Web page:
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Chef,
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post #5 of 9
When making my loaves (6 C batards approx 2 1/2 pounds baked) I do 3 French folds, each one followed by a 40 minute rest, covered. Following the third rest period, the dough is shaped into a boule where I do a pull down during rotation. Allow it to rest for 20 minutes before final shaping into a batard and placing into a banneton for the final proofing/rise. Then bake.

Best and I'm a foodie.   I know very little but the little that I know I want to know very well.

 

-T

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Best and I'm a foodie.   I know very little but the little that I know I want to know very well.

 

-T

Brot und Wein
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post #6 of 9
Bug,

1. "Autolyse" means "self mixing," and it's become a very fashionable technique. Start by mixing your dough normally, but a bit less than thoroughly. That is, if some of the flour is not quite fully incoroporated into the mass, fine. Then cover the dough and let it sit on the counter for about twenty minutes before kneading.

During the rest, diffusion spreads the moisture through the dough, promoting even, thorough hydration.

The dough is then kneaded normally. Although, because the mass is so evenly hydrated kneading almost always takes less time and effort.

2. A baker performs the "Window Pane Test" to determine whether the bread is fully kneaded. She takes a very small piece of dough from the mass and gently stretches it until it's as thin as can be before tearing. The dough is fully kneaded only when the stretched dough is translucent.

3. I write all my bread recipes for "instant" yeast. It's so reliable it can be used dry. That is, it can be mixed into the dry ingredients without proofing it first. This makes getting good distribution throughout the dough mass sure and simple without the extra time taken to proof, the risk of bad yeast, or the risk of throwing out good yeast because your proofing liquid was too hot or too oold.

On the other hand, you can proof the yeast in warm water if that's the way you do. Here in the States, instant yeast dominates professional and good home baking not only because it's so useful but because it's relatively economic compared to other dried yeasts, and it's a lot easier to find than fresh yeast.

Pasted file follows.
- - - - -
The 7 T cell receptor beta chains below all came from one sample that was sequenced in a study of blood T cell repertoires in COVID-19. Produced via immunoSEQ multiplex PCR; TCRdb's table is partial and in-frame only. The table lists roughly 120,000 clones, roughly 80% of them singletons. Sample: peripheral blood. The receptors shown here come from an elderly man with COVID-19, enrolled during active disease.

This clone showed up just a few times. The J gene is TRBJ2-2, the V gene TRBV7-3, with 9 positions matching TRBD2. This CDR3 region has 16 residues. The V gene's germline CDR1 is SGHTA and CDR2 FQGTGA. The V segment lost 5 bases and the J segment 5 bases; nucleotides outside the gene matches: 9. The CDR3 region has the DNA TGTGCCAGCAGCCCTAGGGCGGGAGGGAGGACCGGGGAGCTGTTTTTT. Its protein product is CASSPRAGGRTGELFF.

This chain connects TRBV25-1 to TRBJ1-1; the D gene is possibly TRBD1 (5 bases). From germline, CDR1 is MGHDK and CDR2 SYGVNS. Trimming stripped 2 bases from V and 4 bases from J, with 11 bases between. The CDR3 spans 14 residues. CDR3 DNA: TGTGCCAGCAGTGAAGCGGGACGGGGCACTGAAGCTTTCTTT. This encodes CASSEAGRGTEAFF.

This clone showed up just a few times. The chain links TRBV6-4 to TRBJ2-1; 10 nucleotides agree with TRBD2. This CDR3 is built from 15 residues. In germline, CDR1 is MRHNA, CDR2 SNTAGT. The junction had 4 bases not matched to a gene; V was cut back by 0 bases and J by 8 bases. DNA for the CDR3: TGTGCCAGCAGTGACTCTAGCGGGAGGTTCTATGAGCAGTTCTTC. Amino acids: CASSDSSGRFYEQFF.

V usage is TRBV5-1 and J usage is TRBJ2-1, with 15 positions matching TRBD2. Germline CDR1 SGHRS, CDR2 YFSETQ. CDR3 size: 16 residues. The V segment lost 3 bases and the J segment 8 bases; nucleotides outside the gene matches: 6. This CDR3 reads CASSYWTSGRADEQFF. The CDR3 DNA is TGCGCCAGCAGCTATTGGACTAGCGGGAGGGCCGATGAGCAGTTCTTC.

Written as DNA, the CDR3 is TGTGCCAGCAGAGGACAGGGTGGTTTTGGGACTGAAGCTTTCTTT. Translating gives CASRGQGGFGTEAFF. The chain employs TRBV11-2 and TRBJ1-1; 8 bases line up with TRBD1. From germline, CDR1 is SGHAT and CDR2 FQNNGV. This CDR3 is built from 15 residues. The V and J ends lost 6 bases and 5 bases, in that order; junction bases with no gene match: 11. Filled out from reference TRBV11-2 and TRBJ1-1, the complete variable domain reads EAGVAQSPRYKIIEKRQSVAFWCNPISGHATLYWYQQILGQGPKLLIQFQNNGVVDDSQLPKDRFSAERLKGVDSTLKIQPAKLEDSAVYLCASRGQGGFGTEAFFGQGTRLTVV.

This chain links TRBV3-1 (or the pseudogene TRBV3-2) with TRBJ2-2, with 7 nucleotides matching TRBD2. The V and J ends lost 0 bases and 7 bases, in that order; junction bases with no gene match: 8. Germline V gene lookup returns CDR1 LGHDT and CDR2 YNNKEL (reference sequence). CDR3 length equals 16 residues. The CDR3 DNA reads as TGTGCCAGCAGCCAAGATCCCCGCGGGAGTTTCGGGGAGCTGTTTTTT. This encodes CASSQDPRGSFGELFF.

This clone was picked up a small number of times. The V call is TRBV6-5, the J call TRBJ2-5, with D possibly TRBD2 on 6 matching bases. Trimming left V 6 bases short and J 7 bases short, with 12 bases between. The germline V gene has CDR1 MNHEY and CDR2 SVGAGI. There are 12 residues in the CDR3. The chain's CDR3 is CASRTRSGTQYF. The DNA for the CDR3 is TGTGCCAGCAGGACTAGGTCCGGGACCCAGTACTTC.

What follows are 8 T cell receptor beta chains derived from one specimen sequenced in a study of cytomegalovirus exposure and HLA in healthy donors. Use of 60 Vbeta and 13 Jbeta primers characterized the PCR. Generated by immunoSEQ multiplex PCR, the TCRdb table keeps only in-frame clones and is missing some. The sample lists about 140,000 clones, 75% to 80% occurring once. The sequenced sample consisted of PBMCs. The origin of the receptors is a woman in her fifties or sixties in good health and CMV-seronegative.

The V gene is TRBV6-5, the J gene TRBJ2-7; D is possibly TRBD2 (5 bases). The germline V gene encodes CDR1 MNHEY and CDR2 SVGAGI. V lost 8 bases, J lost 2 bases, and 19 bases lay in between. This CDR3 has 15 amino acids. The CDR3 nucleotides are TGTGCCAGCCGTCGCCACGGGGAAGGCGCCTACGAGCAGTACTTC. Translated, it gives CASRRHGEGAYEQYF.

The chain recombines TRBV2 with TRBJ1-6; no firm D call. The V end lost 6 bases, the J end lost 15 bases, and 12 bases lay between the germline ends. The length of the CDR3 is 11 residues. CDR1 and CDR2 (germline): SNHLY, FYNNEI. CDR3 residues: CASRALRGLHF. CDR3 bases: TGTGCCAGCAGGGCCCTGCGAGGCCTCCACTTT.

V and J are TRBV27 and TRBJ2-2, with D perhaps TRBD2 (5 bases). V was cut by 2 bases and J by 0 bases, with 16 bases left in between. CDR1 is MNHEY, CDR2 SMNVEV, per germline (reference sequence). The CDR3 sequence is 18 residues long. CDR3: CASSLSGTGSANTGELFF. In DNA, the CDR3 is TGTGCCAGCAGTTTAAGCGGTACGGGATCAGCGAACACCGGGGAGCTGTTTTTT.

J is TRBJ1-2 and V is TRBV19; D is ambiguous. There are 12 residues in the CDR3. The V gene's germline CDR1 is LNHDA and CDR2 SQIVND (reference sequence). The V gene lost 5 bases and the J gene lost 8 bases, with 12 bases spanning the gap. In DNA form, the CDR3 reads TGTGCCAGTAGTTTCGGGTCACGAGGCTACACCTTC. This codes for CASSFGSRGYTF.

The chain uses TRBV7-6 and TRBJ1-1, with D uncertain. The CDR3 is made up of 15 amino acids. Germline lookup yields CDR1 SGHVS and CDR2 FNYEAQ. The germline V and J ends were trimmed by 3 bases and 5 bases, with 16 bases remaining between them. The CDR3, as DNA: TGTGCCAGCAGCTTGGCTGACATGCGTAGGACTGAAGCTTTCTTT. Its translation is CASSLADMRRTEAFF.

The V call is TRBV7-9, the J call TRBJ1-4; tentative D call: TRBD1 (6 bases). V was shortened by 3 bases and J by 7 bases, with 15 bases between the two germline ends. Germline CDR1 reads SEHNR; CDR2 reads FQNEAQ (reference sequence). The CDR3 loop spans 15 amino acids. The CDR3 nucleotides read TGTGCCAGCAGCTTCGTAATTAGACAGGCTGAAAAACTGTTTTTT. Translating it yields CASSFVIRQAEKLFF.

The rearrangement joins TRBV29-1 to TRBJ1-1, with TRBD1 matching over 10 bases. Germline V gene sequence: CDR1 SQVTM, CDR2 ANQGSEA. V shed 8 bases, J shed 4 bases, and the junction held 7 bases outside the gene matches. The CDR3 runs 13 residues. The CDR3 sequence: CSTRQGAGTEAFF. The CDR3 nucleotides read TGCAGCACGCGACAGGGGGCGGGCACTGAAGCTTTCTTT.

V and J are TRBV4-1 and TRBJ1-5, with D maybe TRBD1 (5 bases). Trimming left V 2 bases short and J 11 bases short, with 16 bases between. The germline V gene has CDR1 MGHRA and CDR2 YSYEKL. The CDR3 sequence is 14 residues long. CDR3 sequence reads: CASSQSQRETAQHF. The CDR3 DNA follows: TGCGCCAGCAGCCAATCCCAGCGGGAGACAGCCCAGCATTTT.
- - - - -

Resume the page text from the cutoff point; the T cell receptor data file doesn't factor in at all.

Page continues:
Yours,
BDL
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post #7 of 9
Should you like to learn more about breadbaking, here's some suggested reading :

Bread by Hamelman
Bread Baker's Apprentice by Reinhart
Crust and Crumb by Reinhart

Best and I'm a foodie.   I know very little but the little that I know I want to know very well.

 

-T

Brot und Wein
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Best and I'm a foodie.   I know very little but the little that I know I want to know very well.

 

-T

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post #8 of 9
Amen Brother! :)
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At weddings, my Aunts would poke me in the ribs and cackle "You're next!". They stopped when I started doing the same to them at funerals.
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post #9 of 9
Thread Starter 

UPDATE:  Five Years Later...

 

For all of you who struggle with bread making, I wanted to post an update.  After making literally thousands of baguettes, loaves, and boules since the original post, BDL was right on the money.  Thanks, BDL.

 

The three biggest issues were under-kneading, thoroughly killing the dough by abusively punching down after the first rise, and extremely poor shaping techniques resulting in little to no surface tension.  If you want to handle the dough roughly, do it during the mixing and kneading stages.  After that, it's "gentle hands" time.  On the first degassing, I was way too rough.  Pushing moderately with a closed fist a few times is all that is needed, although I now use the stretch and fold method instead of a punch down.  Lastly, shaping takes some skill and for me was the hardest step to master.  While I am still no expert, the loaves that I produce now are miles ahead of where I was.

 

There are some great references out there for those interested in bread making.  Peter Reinhart's book The Bread Baker's Apprentice is excellent, detailing bread making from start to finish.  Youtube is full of great shaping videos.  Search for Jeffrey Hamelman's (of King Arthur flour) and Richard Bertinet's shaping videos if you want precise yet thorough instructional videos.  Good luck.